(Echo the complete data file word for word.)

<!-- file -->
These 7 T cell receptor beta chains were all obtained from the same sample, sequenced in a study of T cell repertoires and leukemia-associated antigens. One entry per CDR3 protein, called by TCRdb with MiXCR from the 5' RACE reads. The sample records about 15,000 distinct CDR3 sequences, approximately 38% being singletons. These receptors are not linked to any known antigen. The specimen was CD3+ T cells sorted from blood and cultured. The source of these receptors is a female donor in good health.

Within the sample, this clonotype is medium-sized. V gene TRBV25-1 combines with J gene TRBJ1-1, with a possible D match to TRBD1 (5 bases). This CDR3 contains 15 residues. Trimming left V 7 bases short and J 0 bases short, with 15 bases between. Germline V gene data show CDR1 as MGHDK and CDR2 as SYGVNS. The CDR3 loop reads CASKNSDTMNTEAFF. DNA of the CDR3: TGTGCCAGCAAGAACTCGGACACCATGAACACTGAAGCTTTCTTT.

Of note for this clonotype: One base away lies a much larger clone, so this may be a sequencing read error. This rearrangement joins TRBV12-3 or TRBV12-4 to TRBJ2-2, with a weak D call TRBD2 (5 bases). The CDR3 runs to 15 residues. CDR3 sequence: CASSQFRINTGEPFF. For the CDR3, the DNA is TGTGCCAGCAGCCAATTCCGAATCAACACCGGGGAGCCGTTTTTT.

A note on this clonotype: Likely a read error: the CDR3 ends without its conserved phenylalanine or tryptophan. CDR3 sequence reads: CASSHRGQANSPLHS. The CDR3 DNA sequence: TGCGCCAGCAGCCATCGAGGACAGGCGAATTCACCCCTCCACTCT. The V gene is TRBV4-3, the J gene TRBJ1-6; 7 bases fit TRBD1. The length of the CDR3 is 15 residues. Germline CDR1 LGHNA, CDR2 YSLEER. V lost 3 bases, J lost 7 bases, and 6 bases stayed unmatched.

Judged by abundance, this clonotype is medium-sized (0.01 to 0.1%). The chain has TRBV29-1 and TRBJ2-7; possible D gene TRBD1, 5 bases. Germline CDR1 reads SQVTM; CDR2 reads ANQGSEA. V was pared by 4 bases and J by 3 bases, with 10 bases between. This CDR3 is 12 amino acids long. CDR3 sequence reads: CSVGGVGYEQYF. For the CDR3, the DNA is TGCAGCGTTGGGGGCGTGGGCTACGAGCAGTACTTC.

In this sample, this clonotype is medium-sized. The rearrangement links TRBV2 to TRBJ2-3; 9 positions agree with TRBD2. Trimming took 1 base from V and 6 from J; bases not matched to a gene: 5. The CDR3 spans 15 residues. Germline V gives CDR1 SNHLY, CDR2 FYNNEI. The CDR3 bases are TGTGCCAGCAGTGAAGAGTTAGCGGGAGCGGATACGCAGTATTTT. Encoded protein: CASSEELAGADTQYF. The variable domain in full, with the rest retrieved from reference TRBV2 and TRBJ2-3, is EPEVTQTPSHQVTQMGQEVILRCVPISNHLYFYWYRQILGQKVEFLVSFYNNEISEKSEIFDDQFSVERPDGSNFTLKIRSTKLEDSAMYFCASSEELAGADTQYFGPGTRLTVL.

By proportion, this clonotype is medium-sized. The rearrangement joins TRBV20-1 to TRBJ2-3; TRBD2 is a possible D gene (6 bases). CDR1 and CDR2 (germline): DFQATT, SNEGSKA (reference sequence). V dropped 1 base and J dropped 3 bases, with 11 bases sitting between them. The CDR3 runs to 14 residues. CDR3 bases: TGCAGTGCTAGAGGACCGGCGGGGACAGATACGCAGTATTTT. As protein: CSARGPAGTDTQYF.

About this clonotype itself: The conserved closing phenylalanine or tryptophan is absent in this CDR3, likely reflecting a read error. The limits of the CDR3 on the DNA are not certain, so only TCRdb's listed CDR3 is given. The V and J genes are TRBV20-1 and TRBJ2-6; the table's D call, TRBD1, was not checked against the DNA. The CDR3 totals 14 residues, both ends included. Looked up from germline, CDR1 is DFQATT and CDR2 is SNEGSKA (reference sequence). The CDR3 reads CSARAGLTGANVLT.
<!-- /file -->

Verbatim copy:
These 7 T cell receptor beta chains were all obtained from the same sample, sequenced in a study of T cell repertoires and leukemia-associated antigens. One entry per CDR3 protein, called by TCRdb with MiXCR from the 5' RACE reads. The sample records about 15,000 distinct CDR3 sequences, approximately 38% being singletons. These receptors are not linked to any known antigen. The specimen was CD3+ T cells sorted from blood and cultured. The source of these receptors is a female donor in good health.

Within the sample, this clonotype is medium-sized. V gene TRBV25-1 combines with J gene TRBJ1-1, with a possible D match to TRBD1 (5 bases). This CDR3 contains 15 residues. Trimming left V 7 bases short and J 0 bases short, with 15 bases between. Germline V gene data show CDR1 as MGHDK and CDR2 as SYGVNS. The CDR3 loop reads CASKNSDTMNTEAFF. DNA of the CDR3: TGTGCCAGCAAGAACTCGGACACCATGAACACTGAAGCTTTCTTT.

Of note for this clonotype: One base away lies a much larger clone, so this may be a sequencing read error. This rearrangement joins TRBV12-3 or TRBV12-4 to TRBJ2-2, with a weak D call TRBD2 (5 bases). The CDR3 runs to 15 residues. CDR3 sequence: CASSQFRINTGEPFF. For the CDR3, the DNA is TGTGCCAGCAGCCAATTCCGAATCAACACCGGGGAGCCGTTTTTT.

A note on this clonotype: Likely a read error: the CDR3 ends without its conserved phenylalanine or tryptophan. CDR3 sequence reads: CASSHRGQANSPLHS. The CDR3 DNA sequence: TGCGCCAGCAGCCATCGAGGACAGGCGAATTCACCCCTCCACTCT. The V gene is TRBV4-3, the J gene TRBJ1-6; 7 bases fit TRBD1. The length of the CDR3 is 15 residues. Germline CDR1 LGHNA, CDR2 YSLEER. V lost 3 bases, J lost 7 bases, and 6 bases stayed unmatched.

Judged by abundance, this clonotype is medium-sized (0.01 to 0.1%). The chain has TRBV29-1 and TRBJ2-7; possible D gene TRBD1, 5 bases. Germline CDR1 reads SQVTM; CDR2 reads ANQGSEA. V was pared by 4 bases and J by 3 bases, with 10 bases between. This CDR3 is 12 amino acids long. CDR3 sequence reads: CSVGGVGYEQYF. For the CDR3, the DNA is TGCAGCGTTGGGGGCGTGGGCTACGAGCAGTACTTC.

In this sample, this clonotype is medium-sized. The rearrangement links TRBV2 to TRBJ2-3; 9 positions agree with TRBD2. Trimming took 1 base from V and 6 from J; bases not matched to a gene: 5. The CDR3 spans 15 residues. Germline V gives CDR1 SNHLY, CDR2 FYNNEI. The CDR3 bases are TGTGCCAGCAGTGAAGAGTTAGCGGGAGCGGATACGCAGTATTTT. Encoded protein: CASSEELAGADTQYF. The variable domain in full, with the rest retrieved from reference TRBV2 and TRBJ2-3, is EPEVTQTPSHQVTQMGQEVILRCVPISNHLYFYWYRQILGQKVEFLVSFYNNEISEKSEIFDDQFSVERPDGSNFTLKIRSTKLEDSAMYFCASSEELAGADTQYFGPGTRLTVL.

By proportion, this clonotype is medium-sized. The rearrangement joins TRBV20-1 to TRBJ2-3; TRBD2 is a possible D gene (6 bases). CDR1 and CDR2 (germline): DFQATT, SNEGSKA (reference sequence). V dropped 1 base and J dropped 3 bases, with 11 bases sitting between them. The CDR3 runs to 14 residues. CDR3 bases: TGCAGTGCTAGAGGACCGGCGGGGACAGATACGCAGTATTTT. As protein: CSARGPAGTDTQYF.

About this clonotype itself: The conserved closing phenylalanine or tryptophan is absent in this CDR3, likely reflecting a read error. The limits of the CDR3 on the DNA are not certain, so only TCRdb's listed CDR3 is given. The V and J genes are TRBV20-1 and TRBJ2-6; the table's D call, TRBD1, was not checked against the DNA. The CDR3 totals 14 residues, both ends included. Looked up from germline, CDR1 is DFQATT and CDR2 is SNEGSKA (reference sequence). The CDR3 reads CSARAGLTGANVLT.